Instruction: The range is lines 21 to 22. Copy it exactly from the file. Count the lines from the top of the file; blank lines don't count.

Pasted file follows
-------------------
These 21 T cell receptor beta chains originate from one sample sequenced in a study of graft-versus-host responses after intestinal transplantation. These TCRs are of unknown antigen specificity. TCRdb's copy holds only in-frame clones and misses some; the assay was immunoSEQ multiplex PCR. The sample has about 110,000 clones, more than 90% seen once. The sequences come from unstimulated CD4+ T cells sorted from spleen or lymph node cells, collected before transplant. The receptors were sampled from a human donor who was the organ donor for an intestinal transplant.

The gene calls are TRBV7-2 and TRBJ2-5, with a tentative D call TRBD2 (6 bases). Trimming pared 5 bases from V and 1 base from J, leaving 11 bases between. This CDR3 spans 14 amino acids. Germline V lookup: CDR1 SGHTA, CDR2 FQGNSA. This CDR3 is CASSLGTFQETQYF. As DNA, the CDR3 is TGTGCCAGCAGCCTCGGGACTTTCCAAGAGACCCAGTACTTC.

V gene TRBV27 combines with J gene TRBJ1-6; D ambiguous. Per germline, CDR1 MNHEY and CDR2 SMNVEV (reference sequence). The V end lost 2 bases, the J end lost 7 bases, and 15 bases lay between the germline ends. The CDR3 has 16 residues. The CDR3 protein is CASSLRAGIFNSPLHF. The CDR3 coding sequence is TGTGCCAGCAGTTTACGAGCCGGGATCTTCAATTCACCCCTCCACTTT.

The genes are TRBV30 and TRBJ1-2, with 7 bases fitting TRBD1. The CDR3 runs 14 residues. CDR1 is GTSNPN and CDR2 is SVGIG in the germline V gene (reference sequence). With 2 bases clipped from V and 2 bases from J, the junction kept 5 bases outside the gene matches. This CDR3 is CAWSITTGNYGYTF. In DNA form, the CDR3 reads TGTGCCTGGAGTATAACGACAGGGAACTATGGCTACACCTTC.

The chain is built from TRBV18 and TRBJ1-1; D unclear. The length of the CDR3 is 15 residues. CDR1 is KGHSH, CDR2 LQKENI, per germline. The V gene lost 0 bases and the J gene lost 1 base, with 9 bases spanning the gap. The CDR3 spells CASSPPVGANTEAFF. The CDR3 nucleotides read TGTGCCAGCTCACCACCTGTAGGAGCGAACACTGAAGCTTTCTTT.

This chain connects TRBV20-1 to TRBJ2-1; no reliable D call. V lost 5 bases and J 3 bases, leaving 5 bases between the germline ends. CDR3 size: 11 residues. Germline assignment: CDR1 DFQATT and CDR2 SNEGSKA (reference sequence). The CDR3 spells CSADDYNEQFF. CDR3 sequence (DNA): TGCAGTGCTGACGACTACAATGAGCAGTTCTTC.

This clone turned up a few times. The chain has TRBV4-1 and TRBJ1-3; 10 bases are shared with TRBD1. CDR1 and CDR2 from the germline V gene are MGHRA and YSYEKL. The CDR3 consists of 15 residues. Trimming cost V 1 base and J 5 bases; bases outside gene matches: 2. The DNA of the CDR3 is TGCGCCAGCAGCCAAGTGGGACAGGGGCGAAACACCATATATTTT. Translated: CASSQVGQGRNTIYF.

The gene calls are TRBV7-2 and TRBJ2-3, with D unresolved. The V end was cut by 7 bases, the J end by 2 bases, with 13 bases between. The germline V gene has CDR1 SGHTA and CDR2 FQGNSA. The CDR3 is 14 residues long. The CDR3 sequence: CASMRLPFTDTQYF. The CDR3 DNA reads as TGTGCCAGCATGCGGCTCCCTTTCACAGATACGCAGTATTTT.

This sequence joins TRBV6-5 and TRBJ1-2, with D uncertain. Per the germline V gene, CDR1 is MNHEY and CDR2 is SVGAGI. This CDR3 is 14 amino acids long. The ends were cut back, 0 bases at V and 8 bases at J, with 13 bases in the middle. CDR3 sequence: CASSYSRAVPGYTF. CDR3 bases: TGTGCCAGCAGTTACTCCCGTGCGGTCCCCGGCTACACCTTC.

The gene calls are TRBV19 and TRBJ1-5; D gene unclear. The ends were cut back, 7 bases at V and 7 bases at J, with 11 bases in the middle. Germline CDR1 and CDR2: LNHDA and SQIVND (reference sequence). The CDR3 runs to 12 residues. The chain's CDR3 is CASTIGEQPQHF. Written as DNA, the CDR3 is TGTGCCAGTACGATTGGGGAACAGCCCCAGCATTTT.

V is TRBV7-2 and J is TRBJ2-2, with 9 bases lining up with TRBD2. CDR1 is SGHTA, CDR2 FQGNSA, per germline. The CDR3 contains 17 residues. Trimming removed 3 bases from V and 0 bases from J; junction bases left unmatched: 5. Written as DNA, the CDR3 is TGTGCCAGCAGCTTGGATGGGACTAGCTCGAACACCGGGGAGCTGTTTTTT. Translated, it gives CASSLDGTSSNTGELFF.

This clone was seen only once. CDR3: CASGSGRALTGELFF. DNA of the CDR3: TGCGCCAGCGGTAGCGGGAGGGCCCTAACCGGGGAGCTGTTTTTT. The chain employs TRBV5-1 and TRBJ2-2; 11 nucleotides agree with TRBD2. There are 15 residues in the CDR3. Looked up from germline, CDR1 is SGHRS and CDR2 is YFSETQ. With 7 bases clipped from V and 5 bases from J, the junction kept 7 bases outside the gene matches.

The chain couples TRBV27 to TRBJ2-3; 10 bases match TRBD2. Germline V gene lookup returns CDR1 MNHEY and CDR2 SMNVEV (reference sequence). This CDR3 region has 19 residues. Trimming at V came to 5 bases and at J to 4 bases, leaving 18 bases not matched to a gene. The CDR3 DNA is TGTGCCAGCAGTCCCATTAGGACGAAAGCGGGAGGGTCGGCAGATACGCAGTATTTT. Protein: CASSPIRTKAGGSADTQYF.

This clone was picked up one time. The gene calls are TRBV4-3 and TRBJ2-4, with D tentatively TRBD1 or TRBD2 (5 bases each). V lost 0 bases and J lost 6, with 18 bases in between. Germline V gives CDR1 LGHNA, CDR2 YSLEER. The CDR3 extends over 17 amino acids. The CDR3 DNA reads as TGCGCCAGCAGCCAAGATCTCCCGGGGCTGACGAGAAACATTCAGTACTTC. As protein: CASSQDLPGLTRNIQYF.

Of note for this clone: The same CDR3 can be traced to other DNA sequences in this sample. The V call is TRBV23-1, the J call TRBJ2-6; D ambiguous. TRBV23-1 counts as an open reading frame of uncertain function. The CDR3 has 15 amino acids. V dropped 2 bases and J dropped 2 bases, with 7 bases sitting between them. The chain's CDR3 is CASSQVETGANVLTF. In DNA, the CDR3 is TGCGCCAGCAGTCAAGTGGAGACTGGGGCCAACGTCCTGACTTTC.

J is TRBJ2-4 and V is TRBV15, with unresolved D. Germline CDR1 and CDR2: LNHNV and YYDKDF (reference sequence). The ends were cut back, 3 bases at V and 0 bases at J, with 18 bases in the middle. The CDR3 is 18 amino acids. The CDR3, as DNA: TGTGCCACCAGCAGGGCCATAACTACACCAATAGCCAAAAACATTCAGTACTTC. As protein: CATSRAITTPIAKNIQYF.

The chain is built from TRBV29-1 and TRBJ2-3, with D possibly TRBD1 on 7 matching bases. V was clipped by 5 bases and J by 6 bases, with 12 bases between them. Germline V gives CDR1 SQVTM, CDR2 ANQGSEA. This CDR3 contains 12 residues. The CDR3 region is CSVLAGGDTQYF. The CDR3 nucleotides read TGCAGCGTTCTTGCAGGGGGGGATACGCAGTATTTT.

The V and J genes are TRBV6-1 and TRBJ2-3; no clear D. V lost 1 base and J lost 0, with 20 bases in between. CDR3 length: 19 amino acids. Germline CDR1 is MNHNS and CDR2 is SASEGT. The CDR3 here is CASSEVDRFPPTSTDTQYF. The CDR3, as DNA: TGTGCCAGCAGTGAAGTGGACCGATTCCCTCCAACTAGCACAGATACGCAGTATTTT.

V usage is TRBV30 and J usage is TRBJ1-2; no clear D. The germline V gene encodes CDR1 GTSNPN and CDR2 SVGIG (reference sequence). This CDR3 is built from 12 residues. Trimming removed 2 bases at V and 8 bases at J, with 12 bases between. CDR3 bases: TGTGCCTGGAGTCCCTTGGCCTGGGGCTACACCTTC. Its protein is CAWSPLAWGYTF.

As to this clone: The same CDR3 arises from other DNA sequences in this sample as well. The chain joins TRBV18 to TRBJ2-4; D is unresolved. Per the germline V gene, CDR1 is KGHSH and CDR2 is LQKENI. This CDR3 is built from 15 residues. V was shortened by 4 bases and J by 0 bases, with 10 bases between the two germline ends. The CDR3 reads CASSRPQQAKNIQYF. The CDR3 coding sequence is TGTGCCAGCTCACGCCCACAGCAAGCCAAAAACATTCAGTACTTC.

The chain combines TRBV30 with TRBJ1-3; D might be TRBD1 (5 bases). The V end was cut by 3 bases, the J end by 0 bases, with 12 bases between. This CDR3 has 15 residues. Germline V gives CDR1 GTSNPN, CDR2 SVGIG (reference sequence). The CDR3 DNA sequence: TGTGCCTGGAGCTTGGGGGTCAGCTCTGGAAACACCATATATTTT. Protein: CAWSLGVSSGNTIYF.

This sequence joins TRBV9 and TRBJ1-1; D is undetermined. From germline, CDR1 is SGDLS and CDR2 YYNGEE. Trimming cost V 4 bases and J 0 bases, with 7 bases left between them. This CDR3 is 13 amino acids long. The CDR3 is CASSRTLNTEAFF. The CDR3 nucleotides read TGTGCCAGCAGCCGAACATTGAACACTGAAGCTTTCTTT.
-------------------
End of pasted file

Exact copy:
The chain combines TRBV30 with TRBJ1-3; D might be TRBD1 (5 bases). The V end was cut by 3 bases, the J end by 0 bases, with 12 bases between. This CDR3 has 15 residues. Germline V gives CDR1 GTSNPN, CDR2 SVGIG (reference sequence). The CDR3 DNA sequence: TGTGCCTGGAGCTTGGGGGTCAGCTCTGGAAACACCATATATTTT. Protein: CAWSLGVSSGNTIYF.

This sequence joins TRBV9 and TRBJ1-1; D is undetermined. From germline, CDR1 is SGDLS and CDR2 YYNGEE. Trimming cost V 4 bases and J 0 bases, with 7 bases left between them. This CDR3 is 13 amino acids long. The CDR3 is CASSRTLNTEAFF. The CDR3 nucleotides read TGTGCCAGCAGCCGAACATTGAACACTGAAGCTTTCTTT.